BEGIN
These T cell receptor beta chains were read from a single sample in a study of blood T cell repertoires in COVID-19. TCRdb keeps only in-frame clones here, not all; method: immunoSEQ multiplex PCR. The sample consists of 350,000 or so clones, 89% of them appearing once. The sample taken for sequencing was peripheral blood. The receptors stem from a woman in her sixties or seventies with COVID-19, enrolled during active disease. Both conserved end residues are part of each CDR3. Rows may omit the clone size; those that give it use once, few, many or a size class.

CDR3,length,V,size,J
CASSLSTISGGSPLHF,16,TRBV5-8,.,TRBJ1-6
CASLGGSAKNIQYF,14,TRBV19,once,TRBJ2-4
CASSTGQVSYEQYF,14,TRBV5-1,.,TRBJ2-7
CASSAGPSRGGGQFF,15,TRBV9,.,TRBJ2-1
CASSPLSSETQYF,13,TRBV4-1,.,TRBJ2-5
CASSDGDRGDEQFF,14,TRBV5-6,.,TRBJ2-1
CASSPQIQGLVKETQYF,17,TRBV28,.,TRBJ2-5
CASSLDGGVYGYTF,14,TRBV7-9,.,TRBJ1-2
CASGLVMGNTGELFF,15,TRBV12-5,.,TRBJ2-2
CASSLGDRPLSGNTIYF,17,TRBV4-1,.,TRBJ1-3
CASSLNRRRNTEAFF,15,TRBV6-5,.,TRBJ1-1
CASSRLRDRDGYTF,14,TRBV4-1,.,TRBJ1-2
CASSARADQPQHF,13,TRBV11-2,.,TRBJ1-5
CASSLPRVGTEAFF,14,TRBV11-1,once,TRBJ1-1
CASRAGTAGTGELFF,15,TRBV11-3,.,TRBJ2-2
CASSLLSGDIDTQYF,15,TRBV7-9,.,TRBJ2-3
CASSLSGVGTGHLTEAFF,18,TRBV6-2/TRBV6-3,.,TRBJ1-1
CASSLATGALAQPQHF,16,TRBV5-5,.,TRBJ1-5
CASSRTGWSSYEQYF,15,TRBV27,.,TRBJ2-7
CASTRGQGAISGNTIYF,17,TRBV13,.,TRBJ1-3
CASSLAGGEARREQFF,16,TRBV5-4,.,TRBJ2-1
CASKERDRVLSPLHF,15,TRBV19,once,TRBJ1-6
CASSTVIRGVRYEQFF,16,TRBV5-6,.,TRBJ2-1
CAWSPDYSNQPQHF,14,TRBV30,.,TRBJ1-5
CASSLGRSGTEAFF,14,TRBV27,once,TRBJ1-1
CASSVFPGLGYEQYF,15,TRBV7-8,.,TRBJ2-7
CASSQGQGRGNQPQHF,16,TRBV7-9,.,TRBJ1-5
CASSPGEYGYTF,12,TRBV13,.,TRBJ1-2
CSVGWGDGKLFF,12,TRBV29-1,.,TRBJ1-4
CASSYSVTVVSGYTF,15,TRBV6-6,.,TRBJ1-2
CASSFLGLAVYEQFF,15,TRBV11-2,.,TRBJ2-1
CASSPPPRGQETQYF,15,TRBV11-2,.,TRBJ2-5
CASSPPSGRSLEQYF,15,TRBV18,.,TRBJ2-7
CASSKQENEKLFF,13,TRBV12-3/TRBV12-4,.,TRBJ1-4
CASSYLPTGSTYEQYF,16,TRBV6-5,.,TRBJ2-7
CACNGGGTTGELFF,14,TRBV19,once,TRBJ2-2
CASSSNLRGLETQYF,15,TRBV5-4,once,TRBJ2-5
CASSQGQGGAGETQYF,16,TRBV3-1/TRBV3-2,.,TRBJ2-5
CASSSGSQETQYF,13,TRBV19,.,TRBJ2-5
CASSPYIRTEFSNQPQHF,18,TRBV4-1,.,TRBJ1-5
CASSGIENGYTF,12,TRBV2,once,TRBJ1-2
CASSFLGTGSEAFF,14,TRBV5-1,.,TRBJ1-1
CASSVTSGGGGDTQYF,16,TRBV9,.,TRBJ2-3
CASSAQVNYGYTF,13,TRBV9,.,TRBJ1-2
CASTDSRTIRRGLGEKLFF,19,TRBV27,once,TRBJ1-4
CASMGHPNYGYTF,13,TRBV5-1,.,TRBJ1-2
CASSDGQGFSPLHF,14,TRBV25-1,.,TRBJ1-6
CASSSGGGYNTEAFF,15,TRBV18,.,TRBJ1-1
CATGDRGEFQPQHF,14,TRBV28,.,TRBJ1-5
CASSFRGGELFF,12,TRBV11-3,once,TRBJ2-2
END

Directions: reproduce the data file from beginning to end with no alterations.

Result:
These T cell receptor beta chains were read from a single sample in a study of blood T cell repertoires in COVID-19. TCRdb keeps only in-frame clones here, not all; method: immunoSEQ multiplex PCR. The sample consists of 350,000 or so clones, 89% of them appearing once. The sample taken for sequencing was peripheral blood. The receptors stem from a woman in her sixties or seventies with COVID-19, enrolled during active disease. Both conserved end residues are part of each CDR3. Rows may omit the clone size; those that give it use once, few, many or a size class.

CDR3,length,V,size,J
CASSLSTISGGSPLHF,16,TRBV5-8,.,TRBJ1-6
CASLGGSAKNIQYF,14,TRBV19,once,TRBJ2-4
CASSTGQVSYEQYF,14,TRBV5-1,.,TRBJ2-7
CASSAGPSRGGGQFF,15,TRBV9,.,TRBJ2-1
CASSPLSSETQYF,13,TRBV4-1,.,TRBJ2-5
CASSDGDRGDEQFF,14,TRBV5-6,.,TRBJ2-1
CASSPQIQGLVKETQYF,17,TRBV28,.,TRBJ2-5
CASSLDGGVYGYTF,14,TRBV7-9,.,TRBJ1-2
CASGLVMGNTGELFF,15,TRBV12-5,.,TRBJ2-2
CASSLGDRPLSGNTIYF,17,TRBV4-1,.,TRBJ1-3
CASSLNRRRNTEAFF,15,TRBV6-5,.,TRBJ1-1
CASSRLRDRDGYTF,14,TRBV4-1,.,TRBJ1-2
CASSARADQPQHF,13,TRBV11-2,.,TRBJ1-5
CASSLPRVGTEAFF,14,TRBV11-1,once,TRBJ1-1
CASRAGTAGTGELFF,15,TRBV11-3,.,TRBJ2-2
CASSLLSGDIDTQYF,15,TRBV7-9,.,TRBJ2-3
CASSLSGVGTGHLTEAFF,18,TRBV6-2/TRBV6-3,.,TRBJ1-1
CASSLATGALAQPQHF,16,TRBV5-5,.,TRBJ1-5
CASSRTGWSSYEQYF,15,TRBV27,.,TRBJ2-7
CASTRGQGAISGNTIYF,17,TRBV13,.,TRBJ1-3
CASSLAGGEARREQFF,16,TRBV5-4,.,TRBJ2-1
CASKERDRVLSPLHF,15,TRBV19,once,TRBJ1-6
CASSTVIRGVRYEQFF,16,TRBV5-6,.,TRBJ2-1
CAWSPDYSNQPQHF,14,TRBV30,.,TRBJ1-5
CASSLGRSGTEAFF,14,TRBV27,once,TRBJ1-1
CASSVFPGLGYEQYF,15,TRBV7-8,.,TRBJ2-7
CASSQGQGRGNQPQHF,16,TRBV7-9,.,TRBJ1-5
CASSPGEYGYTF,12,TRBV13,.,TRBJ1-2
CSVGWGDGKLFF,12,TRBV29-1,.,TRBJ1-4
CASSYSVTVVSGYTF,15,TRBV6-6,.,TRBJ1-2
CASSFLGLAVYEQFF,15,TRBV11-2,.,TRBJ2-1
CASSPPPRGQETQYF,15,TRBV11-2,.,TRBJ2-5
CASSPPSGRSLEQYF,15,TRBV18,.,TRBJ2-7
CASSKQENEKLFF,13,TRBV12-3/TRBV12-4,.,TRBJ1-4
CASSYLPTGSTYEQYF,16,TRBV6-5,.,TRBJ2-7
CACNGGGTTGELFF,14,TRBV19,once,TRBJ2-2
CASSSNLRGLETQYF,15,TRBV5-4,once,TRBJ2-5
CASSQGQGGAGETQYF,16,TRBV3-1/TRBV3-2,.,TRBJ2-5
CASSSGSQETQYF,13,TRBV19,.,TRBJ2-5
CASSPYIRTEFSNQPQHF,18,TRBV4-1,.,TRBJ1-5
CASSGIENGYTF,12,TRBV2,once,TRBJ1-2
CASSFLGTGSEAFF,14,TRBV5-1,.,TRBJ1-1
CASSVTSGGGGDTQYF,16,TRBV9,.,TRBJ2-3
CASSAQVNYGYTF,13,TRBV9,.,TRBJ1-2
CASTDSRTIRRGLGEKLFF,19,TRBV27,once,TRBJ1-4
CASMGHPNYGYTF,13,TRBV5-1,.,TRBJ1-2
CASSDGQGFSPLHF,14,TRBV25-1,.,TRBJ1-6
CASSSGGGYNTEAFF,15,TRBV18,.,TRBJ1-1
CATGDRGEFQPQHF,14,TRBV28,.,TRBJ1-5
CASSFRGGELFF,12,TRBV11-3,once,TRBJ2-2